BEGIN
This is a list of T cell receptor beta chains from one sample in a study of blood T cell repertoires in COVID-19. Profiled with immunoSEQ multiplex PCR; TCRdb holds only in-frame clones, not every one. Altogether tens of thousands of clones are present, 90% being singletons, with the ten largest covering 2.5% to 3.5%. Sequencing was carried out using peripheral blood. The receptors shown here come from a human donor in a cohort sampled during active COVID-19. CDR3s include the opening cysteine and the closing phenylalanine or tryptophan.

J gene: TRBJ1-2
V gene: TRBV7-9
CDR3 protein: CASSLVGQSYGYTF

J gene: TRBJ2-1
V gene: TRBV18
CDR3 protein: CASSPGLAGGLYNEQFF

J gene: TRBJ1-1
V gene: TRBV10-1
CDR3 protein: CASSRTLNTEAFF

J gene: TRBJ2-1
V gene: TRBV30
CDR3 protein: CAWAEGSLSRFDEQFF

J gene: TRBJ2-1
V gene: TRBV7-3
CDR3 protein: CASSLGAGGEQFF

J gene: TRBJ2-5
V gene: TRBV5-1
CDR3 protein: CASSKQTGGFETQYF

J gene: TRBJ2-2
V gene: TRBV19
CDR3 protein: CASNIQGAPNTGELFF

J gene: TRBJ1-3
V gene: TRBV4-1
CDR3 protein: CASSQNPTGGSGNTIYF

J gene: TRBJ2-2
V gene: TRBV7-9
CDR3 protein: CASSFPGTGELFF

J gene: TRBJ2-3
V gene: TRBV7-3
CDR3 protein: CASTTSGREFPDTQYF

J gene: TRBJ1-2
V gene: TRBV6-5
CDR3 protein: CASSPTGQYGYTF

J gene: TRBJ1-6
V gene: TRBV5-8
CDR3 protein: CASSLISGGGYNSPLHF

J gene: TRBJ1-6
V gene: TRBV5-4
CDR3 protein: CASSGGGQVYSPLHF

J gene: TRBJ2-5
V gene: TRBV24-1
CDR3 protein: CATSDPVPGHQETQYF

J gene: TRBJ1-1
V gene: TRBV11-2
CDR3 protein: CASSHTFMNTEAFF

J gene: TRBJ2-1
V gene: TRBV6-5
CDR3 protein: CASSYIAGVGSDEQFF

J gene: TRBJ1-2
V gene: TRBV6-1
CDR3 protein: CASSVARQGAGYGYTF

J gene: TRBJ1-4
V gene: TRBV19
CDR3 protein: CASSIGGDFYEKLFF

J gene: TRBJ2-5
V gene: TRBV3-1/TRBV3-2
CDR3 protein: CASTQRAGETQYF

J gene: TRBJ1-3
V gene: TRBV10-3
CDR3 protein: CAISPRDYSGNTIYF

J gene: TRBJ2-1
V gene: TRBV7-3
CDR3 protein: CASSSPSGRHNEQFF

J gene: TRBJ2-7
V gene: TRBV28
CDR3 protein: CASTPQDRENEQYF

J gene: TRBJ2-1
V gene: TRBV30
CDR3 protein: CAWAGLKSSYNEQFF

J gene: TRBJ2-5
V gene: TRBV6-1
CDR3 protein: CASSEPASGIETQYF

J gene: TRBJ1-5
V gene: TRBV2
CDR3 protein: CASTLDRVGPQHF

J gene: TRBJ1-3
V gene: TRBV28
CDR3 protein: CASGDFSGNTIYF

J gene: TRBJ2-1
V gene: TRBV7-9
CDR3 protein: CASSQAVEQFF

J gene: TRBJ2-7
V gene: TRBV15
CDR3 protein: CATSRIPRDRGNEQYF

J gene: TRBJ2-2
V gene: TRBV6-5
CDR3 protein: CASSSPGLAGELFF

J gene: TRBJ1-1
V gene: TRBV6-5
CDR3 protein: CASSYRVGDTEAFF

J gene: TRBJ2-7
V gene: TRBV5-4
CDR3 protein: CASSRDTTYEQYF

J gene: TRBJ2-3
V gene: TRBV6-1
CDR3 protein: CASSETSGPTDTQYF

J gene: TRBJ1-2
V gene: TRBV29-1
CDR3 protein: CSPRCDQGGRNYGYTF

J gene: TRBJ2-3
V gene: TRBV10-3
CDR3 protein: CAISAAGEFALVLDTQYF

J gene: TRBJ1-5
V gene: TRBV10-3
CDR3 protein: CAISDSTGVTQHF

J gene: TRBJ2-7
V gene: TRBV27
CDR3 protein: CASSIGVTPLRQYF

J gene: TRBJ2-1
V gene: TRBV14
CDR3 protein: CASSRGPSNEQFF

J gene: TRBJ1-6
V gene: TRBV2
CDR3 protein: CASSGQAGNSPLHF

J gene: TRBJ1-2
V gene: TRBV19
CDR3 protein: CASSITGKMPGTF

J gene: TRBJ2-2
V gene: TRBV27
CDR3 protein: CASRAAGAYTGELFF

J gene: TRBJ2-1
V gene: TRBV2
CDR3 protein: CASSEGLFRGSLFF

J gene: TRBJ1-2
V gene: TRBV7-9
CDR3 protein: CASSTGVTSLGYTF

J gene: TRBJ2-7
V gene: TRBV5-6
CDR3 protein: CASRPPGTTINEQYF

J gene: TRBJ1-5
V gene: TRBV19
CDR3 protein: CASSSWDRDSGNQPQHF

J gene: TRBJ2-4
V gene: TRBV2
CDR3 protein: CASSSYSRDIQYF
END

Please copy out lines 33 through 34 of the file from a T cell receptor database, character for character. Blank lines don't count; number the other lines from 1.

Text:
V gene: TRBV6-5
CDR3 protein: CASSPTGQYGYTF